Clarksville, TN – Anyone passing through the Intercontinental Hotel in New Orleans last month might have paused at all the strange questions drifting out of the hotel’s meeting rooms.
“Are werewolves from Europe or Ancient Arabia?” “How did American soldiers fare during World War I?” “Why did Nashville legalize prostitution in the late 19th century?”
A little investigating would have revealed that the hotel was hosting the Biennial Phi Alpha Theta National History Conference, and some of the more interesting presentations were being delivered by Austin Peay State University students.
“We had five Phi Alpha That members present at this national conference, and they had a great time,” Dr. Minoa Uffelman, APSU professor of history and PAT advisor, said. “Each of them had a positive experience presenting their research, while also meeting students from all over the country and having professors give them feedback during their commentaries.”
The students, and their presentations, were:
- Jenny Brown, “The Legalization of Late 19th Century Prostitution in Nashville and Its Effect on African American Women;”
- Beth Bisciglia, “Faeries, Jinn, Werewolves and Witches: The Fantastical Underworld in Ancient Arabia and Europe;”
- Jennifer Holland, “From Peter the Great to Nicholas II: Russian Military Grand Strategy;”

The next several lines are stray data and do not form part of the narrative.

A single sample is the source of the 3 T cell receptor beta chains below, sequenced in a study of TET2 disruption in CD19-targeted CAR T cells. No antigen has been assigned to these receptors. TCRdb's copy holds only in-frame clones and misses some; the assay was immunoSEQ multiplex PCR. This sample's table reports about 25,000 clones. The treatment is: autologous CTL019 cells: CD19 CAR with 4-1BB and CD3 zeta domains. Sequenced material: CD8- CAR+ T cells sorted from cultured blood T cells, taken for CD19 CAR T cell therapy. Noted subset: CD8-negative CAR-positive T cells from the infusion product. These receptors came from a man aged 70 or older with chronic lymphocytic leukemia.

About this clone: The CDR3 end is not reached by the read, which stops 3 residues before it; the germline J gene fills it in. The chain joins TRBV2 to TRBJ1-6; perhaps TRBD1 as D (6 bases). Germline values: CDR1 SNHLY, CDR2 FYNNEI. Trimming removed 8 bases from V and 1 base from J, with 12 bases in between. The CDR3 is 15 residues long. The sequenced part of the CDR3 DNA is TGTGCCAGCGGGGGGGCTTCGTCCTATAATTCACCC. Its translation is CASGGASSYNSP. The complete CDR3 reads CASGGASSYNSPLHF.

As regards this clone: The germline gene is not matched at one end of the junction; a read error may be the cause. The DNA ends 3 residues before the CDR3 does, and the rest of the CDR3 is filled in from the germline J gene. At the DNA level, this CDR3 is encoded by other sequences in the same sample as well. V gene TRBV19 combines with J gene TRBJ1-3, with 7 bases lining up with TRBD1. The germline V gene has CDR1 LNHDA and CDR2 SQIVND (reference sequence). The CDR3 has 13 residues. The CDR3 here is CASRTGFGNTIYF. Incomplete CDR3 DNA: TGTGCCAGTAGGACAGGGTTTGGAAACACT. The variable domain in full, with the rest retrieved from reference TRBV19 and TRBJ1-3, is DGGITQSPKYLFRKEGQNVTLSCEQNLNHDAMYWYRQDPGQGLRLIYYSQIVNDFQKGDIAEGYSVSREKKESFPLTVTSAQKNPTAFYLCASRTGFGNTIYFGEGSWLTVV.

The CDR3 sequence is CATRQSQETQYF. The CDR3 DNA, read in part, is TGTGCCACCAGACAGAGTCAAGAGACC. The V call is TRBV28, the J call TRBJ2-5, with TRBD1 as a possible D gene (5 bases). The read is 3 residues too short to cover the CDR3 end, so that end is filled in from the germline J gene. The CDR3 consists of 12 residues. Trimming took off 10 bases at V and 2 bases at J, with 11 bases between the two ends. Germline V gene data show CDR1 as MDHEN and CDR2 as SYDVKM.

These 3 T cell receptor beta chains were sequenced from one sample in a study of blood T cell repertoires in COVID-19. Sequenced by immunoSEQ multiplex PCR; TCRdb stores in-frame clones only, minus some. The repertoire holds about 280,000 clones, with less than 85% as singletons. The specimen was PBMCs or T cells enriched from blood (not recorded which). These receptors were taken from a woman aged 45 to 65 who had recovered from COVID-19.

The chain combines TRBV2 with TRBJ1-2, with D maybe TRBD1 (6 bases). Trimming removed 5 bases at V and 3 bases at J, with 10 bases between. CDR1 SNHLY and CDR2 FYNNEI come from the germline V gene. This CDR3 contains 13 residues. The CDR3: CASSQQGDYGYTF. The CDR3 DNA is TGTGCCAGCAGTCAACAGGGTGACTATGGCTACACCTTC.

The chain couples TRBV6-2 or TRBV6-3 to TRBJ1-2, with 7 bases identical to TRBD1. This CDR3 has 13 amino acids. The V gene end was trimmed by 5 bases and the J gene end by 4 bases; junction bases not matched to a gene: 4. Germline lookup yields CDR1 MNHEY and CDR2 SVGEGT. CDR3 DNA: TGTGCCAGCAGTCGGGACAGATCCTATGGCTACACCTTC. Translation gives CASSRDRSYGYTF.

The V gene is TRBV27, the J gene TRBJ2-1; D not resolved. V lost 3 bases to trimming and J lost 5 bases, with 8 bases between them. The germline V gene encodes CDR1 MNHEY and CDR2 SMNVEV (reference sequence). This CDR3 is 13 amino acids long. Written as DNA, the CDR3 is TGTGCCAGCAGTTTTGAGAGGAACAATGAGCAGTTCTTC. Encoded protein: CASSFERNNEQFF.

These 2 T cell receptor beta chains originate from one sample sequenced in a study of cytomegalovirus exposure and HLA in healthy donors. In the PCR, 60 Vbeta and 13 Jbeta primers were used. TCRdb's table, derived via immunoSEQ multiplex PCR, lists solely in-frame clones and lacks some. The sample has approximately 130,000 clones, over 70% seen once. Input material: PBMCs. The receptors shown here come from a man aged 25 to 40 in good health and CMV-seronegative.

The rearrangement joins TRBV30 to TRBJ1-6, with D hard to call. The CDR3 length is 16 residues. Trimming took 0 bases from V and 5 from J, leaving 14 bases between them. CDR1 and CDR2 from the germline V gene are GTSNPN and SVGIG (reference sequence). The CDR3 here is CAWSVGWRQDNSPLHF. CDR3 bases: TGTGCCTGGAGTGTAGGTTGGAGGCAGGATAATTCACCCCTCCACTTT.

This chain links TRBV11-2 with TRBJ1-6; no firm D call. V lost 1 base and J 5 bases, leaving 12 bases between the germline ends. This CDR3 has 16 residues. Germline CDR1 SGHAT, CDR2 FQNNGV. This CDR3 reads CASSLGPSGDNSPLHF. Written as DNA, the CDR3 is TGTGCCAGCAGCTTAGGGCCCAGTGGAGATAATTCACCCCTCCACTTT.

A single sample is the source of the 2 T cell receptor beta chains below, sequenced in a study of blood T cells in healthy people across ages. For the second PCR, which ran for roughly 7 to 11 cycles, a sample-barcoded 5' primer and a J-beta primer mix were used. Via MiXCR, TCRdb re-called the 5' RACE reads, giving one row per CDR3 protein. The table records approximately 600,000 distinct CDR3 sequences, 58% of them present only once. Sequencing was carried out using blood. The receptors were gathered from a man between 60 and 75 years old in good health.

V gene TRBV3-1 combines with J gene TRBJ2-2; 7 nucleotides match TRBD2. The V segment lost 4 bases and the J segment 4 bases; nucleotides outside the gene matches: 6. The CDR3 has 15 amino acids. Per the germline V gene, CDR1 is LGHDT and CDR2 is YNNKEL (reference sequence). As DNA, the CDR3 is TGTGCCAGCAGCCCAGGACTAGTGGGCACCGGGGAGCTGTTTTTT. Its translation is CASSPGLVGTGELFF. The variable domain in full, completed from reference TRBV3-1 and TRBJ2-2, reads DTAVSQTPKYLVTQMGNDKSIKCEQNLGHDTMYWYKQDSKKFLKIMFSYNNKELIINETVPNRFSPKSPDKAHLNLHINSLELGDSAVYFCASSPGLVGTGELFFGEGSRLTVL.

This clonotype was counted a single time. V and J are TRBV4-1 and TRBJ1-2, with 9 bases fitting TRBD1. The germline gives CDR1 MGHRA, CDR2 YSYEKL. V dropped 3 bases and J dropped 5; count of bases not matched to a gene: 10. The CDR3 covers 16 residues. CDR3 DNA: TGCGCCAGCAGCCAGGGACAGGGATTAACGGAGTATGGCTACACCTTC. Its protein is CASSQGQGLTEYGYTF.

- John L. Schuler III, “An Objective Evaluation of the American Doughboy in World War I;” and
- Mary Vaughn, “Christianity: The Greatest Chameleon in Anglo-Saxon England.”
These five, high-achieving APSU students were able to spend several days mingling with renowned scholars and presenting their research, thanks to funding by the APSU Office of Student Research and Innovation.
“Providing this type of funding only reinforces our institutional commitment to the success of our students,” Dr. Erin Lynch-Alexander, director of Student Research and Innovation, said. “This office understands this commitment and is dedicated to supporting the intellectual capacity of students because, ultimately, their scholarly contributions are the stitch-work to the academic tapestry of APSU.”
The five students are all members of APSU’s Phi Alpha Theta (PAT) History Honor Society, which has won nine national “Chapter of the Year” awards. PAT is a professional society with the goal of creating a network of scholars that encourages research.
“Networking with other historians and students is an important part of these conferences, and the professors who attended were willing to sit and talk with students about their research and about their career and academic paths in the future,” Jenny Brown, APSU student and PAT president, said.